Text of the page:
Volume 30, 2013
Concepts - Contemporary and Historical Perspectives
Joseph B. McCaffrey
Concepts in the Brain
Neuroscience, Embodiment, and Categorization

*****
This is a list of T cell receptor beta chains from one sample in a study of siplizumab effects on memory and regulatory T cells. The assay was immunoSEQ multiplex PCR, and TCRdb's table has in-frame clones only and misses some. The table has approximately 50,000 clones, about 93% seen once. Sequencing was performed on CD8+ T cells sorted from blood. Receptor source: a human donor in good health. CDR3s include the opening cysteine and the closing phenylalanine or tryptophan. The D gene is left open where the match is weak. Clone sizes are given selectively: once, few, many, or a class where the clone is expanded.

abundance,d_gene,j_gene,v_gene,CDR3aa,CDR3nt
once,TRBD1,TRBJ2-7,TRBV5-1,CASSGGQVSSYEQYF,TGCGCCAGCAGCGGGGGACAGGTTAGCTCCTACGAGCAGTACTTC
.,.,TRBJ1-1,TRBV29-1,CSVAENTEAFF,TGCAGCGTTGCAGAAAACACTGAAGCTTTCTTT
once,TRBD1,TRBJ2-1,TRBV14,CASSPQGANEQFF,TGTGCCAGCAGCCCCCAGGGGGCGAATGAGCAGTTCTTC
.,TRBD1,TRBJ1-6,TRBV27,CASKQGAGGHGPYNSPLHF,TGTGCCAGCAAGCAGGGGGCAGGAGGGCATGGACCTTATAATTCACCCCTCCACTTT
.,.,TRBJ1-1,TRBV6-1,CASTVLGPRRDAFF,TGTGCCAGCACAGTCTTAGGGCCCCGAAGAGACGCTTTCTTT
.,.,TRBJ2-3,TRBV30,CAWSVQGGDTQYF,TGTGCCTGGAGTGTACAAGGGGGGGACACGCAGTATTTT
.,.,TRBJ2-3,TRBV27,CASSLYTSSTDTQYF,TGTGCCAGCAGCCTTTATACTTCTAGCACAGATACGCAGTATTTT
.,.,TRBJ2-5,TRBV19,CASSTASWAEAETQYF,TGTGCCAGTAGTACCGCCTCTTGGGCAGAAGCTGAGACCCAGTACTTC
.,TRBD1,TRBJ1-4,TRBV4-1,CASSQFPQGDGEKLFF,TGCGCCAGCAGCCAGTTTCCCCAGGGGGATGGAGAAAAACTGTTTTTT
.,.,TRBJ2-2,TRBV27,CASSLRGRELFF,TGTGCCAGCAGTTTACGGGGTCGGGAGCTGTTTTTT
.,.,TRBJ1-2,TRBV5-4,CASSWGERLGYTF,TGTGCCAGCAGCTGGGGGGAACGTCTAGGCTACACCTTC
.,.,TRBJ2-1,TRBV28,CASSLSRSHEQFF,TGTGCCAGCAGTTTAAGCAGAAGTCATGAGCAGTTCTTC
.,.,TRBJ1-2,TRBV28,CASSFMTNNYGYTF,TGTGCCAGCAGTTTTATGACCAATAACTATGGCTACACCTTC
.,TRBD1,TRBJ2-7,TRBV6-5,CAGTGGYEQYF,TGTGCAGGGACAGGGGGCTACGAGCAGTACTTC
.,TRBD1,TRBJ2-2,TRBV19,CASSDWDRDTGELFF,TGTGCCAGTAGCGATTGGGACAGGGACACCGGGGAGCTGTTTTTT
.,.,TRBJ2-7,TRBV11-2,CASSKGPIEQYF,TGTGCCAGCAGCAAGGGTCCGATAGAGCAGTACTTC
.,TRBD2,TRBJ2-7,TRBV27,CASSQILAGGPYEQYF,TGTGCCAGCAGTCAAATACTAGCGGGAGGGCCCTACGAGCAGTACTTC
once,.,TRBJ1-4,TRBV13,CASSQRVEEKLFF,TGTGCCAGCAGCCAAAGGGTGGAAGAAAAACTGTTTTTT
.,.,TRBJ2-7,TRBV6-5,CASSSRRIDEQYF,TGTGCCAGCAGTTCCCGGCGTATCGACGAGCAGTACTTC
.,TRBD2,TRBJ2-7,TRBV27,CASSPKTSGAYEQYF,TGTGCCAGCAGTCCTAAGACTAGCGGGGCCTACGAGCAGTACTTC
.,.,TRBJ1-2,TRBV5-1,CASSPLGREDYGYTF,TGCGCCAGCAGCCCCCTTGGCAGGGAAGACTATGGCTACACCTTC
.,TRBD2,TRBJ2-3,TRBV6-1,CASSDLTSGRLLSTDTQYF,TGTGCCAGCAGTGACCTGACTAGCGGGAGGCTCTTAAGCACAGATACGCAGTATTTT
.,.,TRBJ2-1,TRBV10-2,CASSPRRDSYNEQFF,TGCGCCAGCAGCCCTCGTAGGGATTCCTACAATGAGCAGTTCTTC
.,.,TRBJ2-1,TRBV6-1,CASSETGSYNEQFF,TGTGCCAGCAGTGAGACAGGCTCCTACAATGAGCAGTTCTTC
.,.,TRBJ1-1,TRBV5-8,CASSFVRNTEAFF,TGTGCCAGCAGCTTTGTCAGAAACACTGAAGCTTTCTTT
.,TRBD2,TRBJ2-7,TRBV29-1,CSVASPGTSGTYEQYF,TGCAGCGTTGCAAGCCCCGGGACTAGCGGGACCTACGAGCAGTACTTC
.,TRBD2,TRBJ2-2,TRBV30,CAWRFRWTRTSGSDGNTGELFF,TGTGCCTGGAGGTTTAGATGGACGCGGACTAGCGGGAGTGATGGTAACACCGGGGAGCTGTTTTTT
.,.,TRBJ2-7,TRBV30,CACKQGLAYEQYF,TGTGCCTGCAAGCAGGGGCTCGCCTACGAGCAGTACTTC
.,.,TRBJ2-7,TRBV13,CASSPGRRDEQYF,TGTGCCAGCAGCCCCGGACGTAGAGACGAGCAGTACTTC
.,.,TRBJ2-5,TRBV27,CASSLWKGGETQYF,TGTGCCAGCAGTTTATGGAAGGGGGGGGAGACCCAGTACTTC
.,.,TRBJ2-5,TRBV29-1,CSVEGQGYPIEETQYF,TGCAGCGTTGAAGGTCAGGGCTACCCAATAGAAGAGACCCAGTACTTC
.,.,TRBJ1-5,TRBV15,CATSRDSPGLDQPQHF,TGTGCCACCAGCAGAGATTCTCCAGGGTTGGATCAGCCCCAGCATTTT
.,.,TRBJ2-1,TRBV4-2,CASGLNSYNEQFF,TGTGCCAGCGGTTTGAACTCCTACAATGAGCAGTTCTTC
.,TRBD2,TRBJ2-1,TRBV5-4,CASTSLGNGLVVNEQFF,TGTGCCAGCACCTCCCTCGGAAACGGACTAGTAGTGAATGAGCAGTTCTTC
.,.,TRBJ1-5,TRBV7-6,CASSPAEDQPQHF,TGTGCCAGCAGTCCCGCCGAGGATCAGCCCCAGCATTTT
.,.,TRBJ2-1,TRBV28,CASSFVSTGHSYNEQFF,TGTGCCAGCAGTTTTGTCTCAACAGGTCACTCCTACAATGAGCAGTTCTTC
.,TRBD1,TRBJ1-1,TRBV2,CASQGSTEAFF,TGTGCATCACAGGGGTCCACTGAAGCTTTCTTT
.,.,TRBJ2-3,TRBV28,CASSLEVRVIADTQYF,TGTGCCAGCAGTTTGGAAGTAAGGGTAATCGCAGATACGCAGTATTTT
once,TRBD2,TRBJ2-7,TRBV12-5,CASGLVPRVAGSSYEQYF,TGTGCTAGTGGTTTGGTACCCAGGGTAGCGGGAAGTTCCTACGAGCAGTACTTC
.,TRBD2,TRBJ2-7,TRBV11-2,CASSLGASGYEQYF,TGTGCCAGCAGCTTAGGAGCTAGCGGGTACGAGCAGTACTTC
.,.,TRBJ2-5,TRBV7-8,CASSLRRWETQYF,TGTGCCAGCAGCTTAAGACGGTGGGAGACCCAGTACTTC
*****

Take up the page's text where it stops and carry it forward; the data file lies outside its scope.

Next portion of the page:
What does cognitive neuroscience contribute to our philosophical understanding of concepts? Over the past several decades, brain researchers have employed the tools of cognitive neuroscience (e.g. neuroimaging techniques such as fMRI) and neuropsychology (i.e. studying patterns of cognitive deficits resulting from brain injury) to probe the structure and function of the conceptual system. The results of this effort, which are often extremely surprising, raise more questions than they resolve. Brain research has invigorated age-old philosophical debates about the nature of concepts—such as whether concepts are perceptual representations—and generated new controversies about how conceptual knowledge is organized. In this essay, I examine three debates in the neuroscience of conceptual knowledge: whether concepts are embodied or couched in amodal representations, whether conceptual knowledge is organized according to evolved categories, and whether the brain has multiple conceptual systems. My purpose is not to resolve these debates—rather, I intend to show how many of the proposed solutions fail to accommodate the diverse range of data emerging from cognitive neuroscience. I am therefore skeptical that brain data alone will resolve these issues, but remain optimistic that neuroscience has much to contribute to philosophical accounts of concepts.